more than anything,
and their hands in the Easter air look loving
moving the eggs to their places.
They hide them over and over again –
under the lion mask,
in the brim of the policeman’s hat –
so we’ll think there’s plenty.
Often the dye seeps into the cracks
and stains the white of the egg,
but so what.
A little salt and it’s sweet again.
It is clear from the outset that the poems' lines have been “written” for their speakers and that the main impulse is performative. In the opening poem, “Scavenger Hunt,” the woman asks, “Can I write a play of it, / starring Father of Styrofoam! / Mother of Glass!” The audience must pick up the pieces and see if anything adds up. The audience, then, is positioned closer to the children than the adult speaker. Barnett has an unabating redemptive (and even sententious) impulse, and she knows it, and guards herself against it with strict adherence to a compensating, regulated expression. The tussle between these tensions, habits, hunches and new desires produces the unique sounds of these often starkly phrased poems.
I heard myself calling into
the crowded subway,
hold the doors!
Everything I cared about
was already inside
and the voice I discovered then
is like the siren now outside
my window, the manhole cover
knocking again and again
as cars drive across it,
voice of the nights’
calling from the rooftops
into avenues of air.
The poem speaks in the wake of its shrill cry, apparently completely explicable in its intent, and yet within it, just as within the moment it describes, something wilder resists comprehension. Or acceptance. “Everything I cared about” could be the child or someone or something else. The fearful cry is yet another embedded sound of the city. The Game of Boxes performs like an urban, more streetwise version of Louise Glück’s The Wild Iris or Meadowlands, the alternating speeches contending with one another, the separate characters dealing with determinate forces and wanting to be recognized.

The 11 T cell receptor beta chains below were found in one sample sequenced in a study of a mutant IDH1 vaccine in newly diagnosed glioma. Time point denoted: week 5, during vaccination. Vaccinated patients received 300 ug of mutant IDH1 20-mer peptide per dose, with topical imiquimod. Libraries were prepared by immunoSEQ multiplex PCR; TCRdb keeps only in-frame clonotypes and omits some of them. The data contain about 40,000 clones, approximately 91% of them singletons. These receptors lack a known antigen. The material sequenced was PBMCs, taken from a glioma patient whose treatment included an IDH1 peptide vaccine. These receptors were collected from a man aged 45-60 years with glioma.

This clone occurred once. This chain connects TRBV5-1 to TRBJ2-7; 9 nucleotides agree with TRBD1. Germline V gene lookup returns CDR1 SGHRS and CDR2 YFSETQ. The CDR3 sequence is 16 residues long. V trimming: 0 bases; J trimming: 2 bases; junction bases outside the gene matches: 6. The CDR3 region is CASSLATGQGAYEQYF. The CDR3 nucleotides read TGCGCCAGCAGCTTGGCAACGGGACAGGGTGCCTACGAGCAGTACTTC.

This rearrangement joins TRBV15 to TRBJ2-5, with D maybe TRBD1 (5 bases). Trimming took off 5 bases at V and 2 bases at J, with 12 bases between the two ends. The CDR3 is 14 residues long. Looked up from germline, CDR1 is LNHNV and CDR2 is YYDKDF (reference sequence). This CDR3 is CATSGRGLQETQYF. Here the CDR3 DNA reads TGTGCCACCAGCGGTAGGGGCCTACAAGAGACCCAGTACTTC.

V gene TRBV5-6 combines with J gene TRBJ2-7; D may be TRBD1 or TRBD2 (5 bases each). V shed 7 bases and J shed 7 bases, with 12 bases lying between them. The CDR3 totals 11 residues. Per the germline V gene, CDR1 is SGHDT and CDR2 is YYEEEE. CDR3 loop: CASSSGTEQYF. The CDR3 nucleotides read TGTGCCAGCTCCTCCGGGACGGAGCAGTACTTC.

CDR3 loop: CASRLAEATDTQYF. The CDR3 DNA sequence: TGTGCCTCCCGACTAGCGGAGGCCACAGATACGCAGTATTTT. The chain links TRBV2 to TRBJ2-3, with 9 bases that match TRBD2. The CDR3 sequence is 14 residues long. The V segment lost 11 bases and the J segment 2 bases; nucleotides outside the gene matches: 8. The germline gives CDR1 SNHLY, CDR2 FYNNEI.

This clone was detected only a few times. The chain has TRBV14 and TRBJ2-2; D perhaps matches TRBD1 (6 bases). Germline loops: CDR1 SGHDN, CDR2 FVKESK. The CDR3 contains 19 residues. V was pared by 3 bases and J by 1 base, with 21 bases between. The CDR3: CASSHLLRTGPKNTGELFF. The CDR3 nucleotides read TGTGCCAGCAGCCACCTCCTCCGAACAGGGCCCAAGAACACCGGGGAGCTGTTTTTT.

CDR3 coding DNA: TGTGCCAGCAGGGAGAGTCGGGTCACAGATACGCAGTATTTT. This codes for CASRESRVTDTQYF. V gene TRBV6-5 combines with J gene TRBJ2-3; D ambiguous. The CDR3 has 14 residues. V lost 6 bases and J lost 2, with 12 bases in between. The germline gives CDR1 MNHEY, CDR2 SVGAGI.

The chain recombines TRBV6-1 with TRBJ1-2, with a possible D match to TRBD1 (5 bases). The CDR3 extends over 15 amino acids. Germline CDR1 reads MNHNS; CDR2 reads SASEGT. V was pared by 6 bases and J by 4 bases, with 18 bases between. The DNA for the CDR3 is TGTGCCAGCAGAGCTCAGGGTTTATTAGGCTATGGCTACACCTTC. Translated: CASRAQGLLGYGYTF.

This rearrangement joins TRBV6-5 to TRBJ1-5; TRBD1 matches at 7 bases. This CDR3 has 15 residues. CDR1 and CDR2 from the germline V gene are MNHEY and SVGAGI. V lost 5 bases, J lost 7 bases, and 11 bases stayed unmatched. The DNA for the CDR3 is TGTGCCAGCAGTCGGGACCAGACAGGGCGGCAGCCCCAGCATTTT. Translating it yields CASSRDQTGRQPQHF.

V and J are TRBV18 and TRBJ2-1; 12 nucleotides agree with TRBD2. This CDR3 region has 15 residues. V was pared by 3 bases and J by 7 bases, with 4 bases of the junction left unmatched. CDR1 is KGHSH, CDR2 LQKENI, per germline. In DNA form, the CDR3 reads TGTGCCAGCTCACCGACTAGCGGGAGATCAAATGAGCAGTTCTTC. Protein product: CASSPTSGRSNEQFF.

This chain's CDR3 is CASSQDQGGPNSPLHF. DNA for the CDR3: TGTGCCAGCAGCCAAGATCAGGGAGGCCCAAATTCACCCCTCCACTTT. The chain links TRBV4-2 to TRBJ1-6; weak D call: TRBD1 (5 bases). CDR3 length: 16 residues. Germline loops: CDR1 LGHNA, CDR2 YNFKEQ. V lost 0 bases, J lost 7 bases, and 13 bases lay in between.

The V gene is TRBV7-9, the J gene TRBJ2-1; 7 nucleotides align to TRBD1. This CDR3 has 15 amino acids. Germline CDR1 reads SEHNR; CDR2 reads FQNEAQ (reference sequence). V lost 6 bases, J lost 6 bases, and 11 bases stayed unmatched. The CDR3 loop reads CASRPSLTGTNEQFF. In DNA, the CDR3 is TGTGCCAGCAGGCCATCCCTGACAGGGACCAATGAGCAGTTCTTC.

Everyone asks what we’re afraid of
but we aren’t supposed to say.
We could put loneliness on the list.
We could put this list on the list,
its infinity. We could put infinity down.
Who knows why we’re here, it’s a “mystery.”
We’re getting older,
and when no one’s watching
we climb right into it.
In part one, the mother describes her mission (again, responsibility entails inquiry) and her solitariness (“I draw all night / to distract my boy / from the greater deletions –“) while the chorus of children intuits the qualities of the actual (“who mothers our carrying-on, / carrion comfort sleeping / eyes open, who mothers us?”). The audience has the privilege of perceiving the mutual unknowingness – and embracing it. The poet’s delicate call for empathy is cravenly lovely. In part two, a 24-part soliloquy, the woman addresses the man. Thrall coexists with repulsion. Between them, a bland but concise assessment:
Sometimes he’s everything to me:
yesterday, tomorrow, regret and shame.
And sometimes he’s nothing to me,
an old cushion on an old couch:
something I think I can replace.
Barnett is allowing the language to slouch. There is a muted interrogation of motive through the poems – motive, in fact, is the poems’ obsession. Therefore, the poet selects a mode of phrase-making that resists the overreach and quotability. There is, of course, a danger here, namely a withering of the reader’s attention. It’s a weary aria, full of caution, misgivings, parceled indulgence and stingy praise. But the section’s exactitude and pared-down responses ultimately win. I believe it all because the rather skeletal expressiveness registers as the inevitable alternative.
Part three (“the modern period”) is intended as an outbound portal for the main speaker. Her considerations billow out somewhat; she makes her way through the city.
I could not be, even now, just particles of mist
but I might wish to be –
I couldn’t be mist because mist
is airborne, mist doesn’t wear black
leggings and dirty up so many pages.
No mother is only mist.
Even my child tells me I’m scared and
in the same breath says I’m scared of
nothing. Depends on how you define “nothing” –
I think it’s a little shard of the whatnot
I keep trying to name.
An empty glass can be said to hold nothing.
Perhaps I was mist in a previous life,
maybe that’s why I can’t understand
these instructions. Or perhaps I’ll
be, in my next life, mist. When did it
get so mysterious? This isn’t me speaking
but the old gentle hiss of a slow glass
ship in a bottle on the sea.
Catherine Barnett dares to “dirty up” her poems in The Game of Boxes with the blear of ignorance. “A little shard of the whatnot” sticks in her throat and makes it hard – no, necessary – to disavow the more applied observances of her earlier work (which is still moving and surprising even after so many reads). Like the woman in her newer poem “Still Life,” it looks like Barnett has “already given herself to the world.”
[Published August 7, 2012. 88 pages, $15.00 original paperback]